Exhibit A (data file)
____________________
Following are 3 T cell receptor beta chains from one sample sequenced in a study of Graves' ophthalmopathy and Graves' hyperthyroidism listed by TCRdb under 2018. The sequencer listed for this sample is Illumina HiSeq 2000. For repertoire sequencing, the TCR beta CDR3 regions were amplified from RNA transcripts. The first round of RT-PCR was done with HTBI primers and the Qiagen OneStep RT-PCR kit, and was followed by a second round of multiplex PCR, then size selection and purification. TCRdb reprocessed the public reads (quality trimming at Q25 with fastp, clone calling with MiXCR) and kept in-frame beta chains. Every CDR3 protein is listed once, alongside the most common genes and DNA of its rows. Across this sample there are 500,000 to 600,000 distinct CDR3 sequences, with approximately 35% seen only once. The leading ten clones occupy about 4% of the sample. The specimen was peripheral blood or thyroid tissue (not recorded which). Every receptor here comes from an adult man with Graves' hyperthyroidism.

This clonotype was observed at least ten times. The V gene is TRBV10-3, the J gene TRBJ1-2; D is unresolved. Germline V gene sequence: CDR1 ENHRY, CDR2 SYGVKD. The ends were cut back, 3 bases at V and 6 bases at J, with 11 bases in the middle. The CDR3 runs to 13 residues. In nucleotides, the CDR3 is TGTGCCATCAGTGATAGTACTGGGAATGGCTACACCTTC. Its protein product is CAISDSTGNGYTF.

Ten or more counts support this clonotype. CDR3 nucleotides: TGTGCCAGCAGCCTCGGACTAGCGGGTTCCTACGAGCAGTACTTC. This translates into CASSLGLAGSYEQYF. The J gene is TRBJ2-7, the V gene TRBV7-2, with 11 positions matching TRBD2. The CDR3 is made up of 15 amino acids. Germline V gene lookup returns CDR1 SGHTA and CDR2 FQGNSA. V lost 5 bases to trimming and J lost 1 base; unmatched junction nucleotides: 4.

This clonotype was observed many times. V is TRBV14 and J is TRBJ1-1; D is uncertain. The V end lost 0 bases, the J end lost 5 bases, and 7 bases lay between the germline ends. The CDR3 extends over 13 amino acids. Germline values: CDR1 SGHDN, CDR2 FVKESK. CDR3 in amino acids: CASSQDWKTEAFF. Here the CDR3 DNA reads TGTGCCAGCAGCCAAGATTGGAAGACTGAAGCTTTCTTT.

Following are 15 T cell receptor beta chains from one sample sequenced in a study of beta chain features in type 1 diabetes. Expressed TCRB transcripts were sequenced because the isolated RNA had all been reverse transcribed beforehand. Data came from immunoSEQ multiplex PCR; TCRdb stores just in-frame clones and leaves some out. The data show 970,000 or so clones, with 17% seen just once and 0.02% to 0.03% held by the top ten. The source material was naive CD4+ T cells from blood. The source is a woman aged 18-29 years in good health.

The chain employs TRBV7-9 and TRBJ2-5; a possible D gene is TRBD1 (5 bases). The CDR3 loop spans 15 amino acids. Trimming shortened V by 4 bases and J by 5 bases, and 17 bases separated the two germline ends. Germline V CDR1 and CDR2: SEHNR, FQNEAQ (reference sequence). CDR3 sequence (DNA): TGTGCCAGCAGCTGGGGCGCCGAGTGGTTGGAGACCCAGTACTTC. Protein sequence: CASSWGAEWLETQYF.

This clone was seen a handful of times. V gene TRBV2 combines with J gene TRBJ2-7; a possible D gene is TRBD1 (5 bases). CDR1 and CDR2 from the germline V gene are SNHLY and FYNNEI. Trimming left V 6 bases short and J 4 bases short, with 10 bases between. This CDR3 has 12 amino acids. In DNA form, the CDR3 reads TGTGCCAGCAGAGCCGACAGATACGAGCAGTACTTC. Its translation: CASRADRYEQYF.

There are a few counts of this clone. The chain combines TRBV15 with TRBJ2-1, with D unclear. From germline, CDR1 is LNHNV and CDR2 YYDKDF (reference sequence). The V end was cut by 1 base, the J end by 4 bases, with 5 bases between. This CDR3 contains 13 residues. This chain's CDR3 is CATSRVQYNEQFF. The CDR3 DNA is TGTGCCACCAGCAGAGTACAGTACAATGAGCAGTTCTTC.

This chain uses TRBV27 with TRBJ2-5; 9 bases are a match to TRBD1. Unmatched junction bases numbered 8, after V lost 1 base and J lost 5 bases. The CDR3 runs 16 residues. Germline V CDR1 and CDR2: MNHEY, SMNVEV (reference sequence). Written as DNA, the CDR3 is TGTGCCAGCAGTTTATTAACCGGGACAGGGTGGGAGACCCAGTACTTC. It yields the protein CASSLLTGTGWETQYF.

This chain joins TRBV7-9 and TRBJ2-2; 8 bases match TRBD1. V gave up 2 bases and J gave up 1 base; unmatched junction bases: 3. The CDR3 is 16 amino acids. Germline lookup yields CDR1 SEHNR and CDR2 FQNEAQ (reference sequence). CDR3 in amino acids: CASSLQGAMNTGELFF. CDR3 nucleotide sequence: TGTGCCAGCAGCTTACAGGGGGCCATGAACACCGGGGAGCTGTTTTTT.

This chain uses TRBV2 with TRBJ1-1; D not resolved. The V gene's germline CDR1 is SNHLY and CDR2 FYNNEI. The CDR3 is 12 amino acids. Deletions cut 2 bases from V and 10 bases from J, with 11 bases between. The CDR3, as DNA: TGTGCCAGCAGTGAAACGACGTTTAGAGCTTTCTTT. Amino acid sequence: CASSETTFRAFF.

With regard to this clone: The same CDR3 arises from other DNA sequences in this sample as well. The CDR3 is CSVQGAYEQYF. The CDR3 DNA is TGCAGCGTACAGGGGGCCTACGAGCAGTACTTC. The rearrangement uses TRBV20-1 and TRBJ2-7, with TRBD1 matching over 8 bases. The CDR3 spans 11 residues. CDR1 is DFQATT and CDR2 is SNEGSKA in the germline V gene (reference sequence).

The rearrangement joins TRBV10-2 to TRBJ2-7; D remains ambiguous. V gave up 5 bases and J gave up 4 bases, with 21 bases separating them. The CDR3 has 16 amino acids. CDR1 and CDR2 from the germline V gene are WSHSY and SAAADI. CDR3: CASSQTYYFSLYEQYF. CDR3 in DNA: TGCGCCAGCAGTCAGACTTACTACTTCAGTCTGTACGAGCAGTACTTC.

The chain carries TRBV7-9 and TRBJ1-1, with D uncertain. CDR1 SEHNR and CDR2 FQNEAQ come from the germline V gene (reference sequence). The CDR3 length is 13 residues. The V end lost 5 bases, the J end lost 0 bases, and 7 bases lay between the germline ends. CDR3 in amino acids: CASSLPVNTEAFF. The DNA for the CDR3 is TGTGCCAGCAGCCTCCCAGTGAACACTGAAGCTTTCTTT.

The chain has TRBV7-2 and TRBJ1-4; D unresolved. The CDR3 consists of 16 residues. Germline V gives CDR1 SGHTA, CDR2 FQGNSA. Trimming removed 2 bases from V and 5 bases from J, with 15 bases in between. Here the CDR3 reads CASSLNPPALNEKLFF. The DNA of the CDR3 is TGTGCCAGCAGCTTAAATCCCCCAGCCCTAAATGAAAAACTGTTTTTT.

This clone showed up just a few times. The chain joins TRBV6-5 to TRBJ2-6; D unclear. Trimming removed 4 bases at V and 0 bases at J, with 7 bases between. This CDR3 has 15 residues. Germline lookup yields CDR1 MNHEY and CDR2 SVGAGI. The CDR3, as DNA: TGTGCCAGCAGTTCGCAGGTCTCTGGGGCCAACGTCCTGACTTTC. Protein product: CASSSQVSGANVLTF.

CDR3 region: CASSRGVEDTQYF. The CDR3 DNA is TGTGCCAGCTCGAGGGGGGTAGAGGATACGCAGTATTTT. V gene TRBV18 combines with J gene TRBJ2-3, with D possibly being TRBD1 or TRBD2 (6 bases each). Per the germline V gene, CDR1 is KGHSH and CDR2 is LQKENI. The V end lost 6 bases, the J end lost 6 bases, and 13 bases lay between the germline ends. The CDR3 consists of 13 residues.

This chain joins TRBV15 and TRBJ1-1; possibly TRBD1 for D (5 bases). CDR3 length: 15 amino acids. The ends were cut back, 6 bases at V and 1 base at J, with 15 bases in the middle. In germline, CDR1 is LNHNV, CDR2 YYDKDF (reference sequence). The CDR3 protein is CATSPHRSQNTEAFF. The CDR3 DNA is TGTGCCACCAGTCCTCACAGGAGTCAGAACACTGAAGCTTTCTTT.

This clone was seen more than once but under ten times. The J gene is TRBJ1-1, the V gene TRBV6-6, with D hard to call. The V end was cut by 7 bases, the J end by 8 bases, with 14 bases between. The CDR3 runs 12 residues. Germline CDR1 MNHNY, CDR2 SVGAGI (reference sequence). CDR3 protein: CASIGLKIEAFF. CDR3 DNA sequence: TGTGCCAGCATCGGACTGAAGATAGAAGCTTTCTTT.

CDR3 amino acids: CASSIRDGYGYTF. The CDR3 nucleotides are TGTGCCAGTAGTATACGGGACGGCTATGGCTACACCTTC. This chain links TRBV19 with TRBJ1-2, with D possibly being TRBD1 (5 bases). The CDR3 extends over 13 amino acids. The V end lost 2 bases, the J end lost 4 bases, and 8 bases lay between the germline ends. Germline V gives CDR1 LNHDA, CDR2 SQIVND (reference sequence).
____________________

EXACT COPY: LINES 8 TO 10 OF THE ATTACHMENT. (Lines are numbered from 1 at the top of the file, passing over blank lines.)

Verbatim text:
There are a few counts of this clone. The chain combines TRBV15 with TRBJ2-1, with D unclear. From germline, CDR1 is LNHNV and CDR2 YYDKDF (reference sequence). The V end was cut by 1 base, the J end by 4 bases, with 5 bases between. This CDR3 contains 13 residues. This chain's CDR3 is CATSRVQYNEQFF. The CDR3 DNA is TGTGCCACCAGCAGAGTACAGTACAATGAGCAGTTCTTC.

This chain uses TRBV27 with TRBJ2-5; 9 bases are a match to TRBD1. Unmatched junction bases numbered 8, after V lost 1 base and J lost 5 bases. The CDR3 runs 16 residues. Germline V CDR1 and CDR2: MNHEY, SMNVEV (reference sequence). Written as DNA, the CDR3 is TGTGCCAGCAGTTTATTAACCGGGACAGGGTGGGAGACCCAGTACTTC. It yields the protein CASSLLTGTGWETQYF.

This chain joins TRBV7-9 and TRBJ2-2; 8 bases match TRBD1. V gave up 2 bases and J gave up 1 base; unmatched junction bases: 3. The CDR3 is 16 amino acids. Germline lookup yields CDR1 SEHNR and CDR2 FQNEAQ (reference sequence). CDR3 in amino acids: CASSLQGAMNTGELFF. CDR3 nucleotide sequence: TGTGCCAGCAGCTTACAGGGGGCCATGAACACCGGGGAGCTGTTTTTT.